We never do get the girl’s perspective on any of this. Whether she likes Graves, or has gone out for a date that went beyond just sharing a straw in a soda together, or if merely the thought of marriage appeals to her in a naïve sort of way (if so, maybe it’s just so she can get the hell out of her crazy parents home before they sell her off to the highest bidder!), but no matter what her feelings for this guy are, she’s obviously too young legally to make a decision.

We however are not too young to make a decision and based entirely on the written transcripts we’d turn this record down on the spot.

But when listening to it we start to be won over.

Couldn’t Stand To See Me Talk To No One Else
Part of the reason we can tolerate this a little better is because Graves is clearly presenting this in an almost farcical manner. He’s exaggerating his own seriousness about getting hitched to this teenage ingenue – as well as playing up the father’s nonchalance – for laughs as it contrasts better with the mother’s steadfast refusal.

That doesn’t let them off the hook entirely, not with so many other questions left unanswered, but at the very least enjoying Papa Said Yes, Mama Said No, No No on that level isn’t going to make you an accessory to any crime.

Further helping the record’s cause is the supporting cast, which is made up of people we know well and whose reputations are beyond question – morally yeah, but more importantly than that, musically.

The official credit for the band is Henry Hayes and His Rhythm Kings, but it’s more like a loose collection of sessionists organized by alto saxophonist Hayes which includes fellow sax star Ed Wiley, who’s gotten a number of solo releases himself, as well as Goree Carter sitting in on guitar.

Any chance to hear a pair of saxes meshing with Carter on an uptempo racy rocker is reason enough to recommend it, even if we may need to buy it wearing paper bags over our heads.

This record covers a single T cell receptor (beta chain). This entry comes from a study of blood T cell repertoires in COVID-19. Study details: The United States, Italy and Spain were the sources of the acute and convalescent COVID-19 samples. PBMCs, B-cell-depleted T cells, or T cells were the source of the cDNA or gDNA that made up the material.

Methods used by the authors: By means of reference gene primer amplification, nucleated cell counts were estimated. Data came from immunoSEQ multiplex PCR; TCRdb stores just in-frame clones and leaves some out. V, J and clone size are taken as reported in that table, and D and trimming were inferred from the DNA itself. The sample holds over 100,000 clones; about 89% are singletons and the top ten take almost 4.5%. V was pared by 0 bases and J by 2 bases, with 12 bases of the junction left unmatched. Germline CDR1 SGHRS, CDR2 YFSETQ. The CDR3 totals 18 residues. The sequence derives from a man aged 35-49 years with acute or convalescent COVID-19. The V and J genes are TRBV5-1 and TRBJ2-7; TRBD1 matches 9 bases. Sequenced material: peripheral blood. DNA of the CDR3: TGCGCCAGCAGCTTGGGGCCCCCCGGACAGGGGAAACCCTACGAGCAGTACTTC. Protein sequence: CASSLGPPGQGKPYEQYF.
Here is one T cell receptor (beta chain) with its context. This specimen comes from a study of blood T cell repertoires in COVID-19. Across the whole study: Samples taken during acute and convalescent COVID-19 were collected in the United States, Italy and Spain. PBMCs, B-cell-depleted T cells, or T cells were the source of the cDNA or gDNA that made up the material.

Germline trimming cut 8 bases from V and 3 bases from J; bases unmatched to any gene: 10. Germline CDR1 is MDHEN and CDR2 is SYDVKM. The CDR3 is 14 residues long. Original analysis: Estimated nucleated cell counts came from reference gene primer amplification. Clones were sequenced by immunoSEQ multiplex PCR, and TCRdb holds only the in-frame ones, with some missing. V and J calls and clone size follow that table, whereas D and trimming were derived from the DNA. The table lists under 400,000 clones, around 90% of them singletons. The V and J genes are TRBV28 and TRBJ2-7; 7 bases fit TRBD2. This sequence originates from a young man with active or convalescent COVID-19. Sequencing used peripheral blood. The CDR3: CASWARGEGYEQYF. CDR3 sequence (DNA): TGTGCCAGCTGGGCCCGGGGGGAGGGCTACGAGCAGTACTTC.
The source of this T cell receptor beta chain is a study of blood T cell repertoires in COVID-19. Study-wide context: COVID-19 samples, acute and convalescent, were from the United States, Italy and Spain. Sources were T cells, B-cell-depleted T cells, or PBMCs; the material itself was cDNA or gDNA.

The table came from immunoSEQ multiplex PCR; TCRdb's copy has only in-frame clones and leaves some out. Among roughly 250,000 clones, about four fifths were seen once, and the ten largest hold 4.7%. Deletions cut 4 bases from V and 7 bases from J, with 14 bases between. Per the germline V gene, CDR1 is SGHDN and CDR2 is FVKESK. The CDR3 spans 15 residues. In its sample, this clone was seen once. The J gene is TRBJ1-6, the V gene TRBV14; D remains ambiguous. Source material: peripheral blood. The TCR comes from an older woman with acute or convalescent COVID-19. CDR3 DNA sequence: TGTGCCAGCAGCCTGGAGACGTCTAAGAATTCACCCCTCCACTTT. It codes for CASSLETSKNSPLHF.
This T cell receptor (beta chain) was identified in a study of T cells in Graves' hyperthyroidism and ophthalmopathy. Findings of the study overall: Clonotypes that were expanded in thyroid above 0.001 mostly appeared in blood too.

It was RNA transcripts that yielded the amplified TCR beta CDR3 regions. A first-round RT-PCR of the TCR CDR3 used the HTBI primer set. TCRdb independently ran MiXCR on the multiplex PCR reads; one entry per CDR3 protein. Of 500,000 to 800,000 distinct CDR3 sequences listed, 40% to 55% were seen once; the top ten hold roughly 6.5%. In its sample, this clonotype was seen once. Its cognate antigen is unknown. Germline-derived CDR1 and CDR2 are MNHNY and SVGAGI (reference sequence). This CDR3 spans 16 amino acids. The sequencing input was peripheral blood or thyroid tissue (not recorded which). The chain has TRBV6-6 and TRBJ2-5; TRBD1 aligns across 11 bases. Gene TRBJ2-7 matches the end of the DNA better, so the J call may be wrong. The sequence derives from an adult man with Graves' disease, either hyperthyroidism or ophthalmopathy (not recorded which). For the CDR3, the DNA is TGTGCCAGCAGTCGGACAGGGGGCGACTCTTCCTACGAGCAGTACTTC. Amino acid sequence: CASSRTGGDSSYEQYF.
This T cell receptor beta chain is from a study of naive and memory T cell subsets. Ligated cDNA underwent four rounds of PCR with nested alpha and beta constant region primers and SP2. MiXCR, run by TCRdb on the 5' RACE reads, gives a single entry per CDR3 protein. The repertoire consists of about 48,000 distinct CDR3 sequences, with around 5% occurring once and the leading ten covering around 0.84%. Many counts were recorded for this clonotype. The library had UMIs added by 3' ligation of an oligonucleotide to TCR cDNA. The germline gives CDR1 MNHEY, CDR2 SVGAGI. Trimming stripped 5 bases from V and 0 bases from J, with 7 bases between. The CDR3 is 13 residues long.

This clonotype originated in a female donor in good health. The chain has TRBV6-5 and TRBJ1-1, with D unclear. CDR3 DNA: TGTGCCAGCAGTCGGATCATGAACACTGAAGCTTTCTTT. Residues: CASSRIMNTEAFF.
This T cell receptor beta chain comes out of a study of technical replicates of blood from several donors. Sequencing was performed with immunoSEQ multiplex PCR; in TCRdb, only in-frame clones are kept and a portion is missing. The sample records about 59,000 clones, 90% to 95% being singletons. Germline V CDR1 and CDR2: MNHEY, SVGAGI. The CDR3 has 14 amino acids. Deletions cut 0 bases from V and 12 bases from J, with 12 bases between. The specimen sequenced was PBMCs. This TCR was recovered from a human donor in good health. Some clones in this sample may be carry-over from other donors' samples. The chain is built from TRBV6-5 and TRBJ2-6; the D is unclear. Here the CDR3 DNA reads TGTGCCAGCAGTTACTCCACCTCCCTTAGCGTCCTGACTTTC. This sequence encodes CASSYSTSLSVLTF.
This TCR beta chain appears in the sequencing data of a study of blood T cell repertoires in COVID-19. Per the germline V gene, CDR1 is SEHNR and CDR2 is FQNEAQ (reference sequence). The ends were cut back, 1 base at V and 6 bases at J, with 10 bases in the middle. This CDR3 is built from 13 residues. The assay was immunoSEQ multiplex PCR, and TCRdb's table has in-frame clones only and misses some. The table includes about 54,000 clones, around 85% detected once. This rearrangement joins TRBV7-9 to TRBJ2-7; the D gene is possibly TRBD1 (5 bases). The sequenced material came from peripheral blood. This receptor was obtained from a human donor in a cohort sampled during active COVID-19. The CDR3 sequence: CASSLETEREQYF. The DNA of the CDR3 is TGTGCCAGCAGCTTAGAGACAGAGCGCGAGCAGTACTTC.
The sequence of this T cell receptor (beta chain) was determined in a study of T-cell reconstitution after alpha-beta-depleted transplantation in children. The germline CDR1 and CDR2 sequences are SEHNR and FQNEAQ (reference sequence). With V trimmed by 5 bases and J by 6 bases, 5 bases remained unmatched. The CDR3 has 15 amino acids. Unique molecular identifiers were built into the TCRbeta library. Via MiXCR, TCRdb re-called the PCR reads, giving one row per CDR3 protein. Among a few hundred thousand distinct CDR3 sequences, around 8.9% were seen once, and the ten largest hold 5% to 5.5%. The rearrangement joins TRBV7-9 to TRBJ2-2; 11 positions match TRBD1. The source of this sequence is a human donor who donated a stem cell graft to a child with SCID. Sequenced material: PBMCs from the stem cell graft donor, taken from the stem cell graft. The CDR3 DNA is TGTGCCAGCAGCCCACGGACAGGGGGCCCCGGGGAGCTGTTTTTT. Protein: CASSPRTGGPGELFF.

The horn section, which includes Frank Minn’s trumpet as well, are riffing nicely throughout and Wiley’s solo is really good. His tone is fantastic, gritty enough to be suggestive without resorting to crude honking and melodic enough to keep the song barreling forward while drummer Ben Turner throws in some noisy exclamation points.

Carter’s role is strictly peripheral by nature, though his sneaky fills add great texture to the sound palette along with Willie Johnson’s vibrant piano. As a backing track this is really good and Graves proves himself to be a surprisingly effective singer. If not for the questionable content we’d be proud to sing its praises a lot more loudly, but even so this is still recommended… provided you have a good lawyer on retainer.


All The Same
What’s funny about this – no, not THAT kind of funny – is Mercury Records’ role in this questionable release.

Here they are working hard to take their place among the major labels that have the respect, reputation and market dominance that more recent aspiring majors like Mercury crave, something which prompted them to follow their playbook to the letter when it came to what kind of music they focused on.

Pop acts, some light jazz and in their R&B line established artists like Dinah Washington, Steve Gibson And The Red Caps, Albert Ammons along with a host of gospel artists. But while Dinah’s sales supports that whole line singlehandedly, the rest are treading water commercially and since last year they’d scored Top Ten hits with two unmitigated rockers – Professor Longhair’s Bald Head and Alma Mondy’s racy Street Walkin’ Daddy – they figure that maybe venturing into this territory again might pay off.

But Lee Graves was hardly a fresh faced kid with unlimited promise and Papa Said Yes, But Mama Said No, No, No was anything but an acceptable release for a company with its eyes on moving up in the world.

Who knows, maybe they still had their earplugs in when recording this so they wouldn’t have to hear the noise and as a result missed the lyrics, or maybe they figured that all of rock ‘n’ roll was this morally repugnant and let it slide.

Whatever the case – maybe even because it was so unapologetic about its ribald content – this was one of their better rock efforts to date.

Just pretend you didn’t hear it from us. As always we assume no responsibility for the work of other degenerates who we might otherwise admire for purely musical reasons.


(Visit the Artist pages of Lee Graves for the complete archive of his records reviewed to date)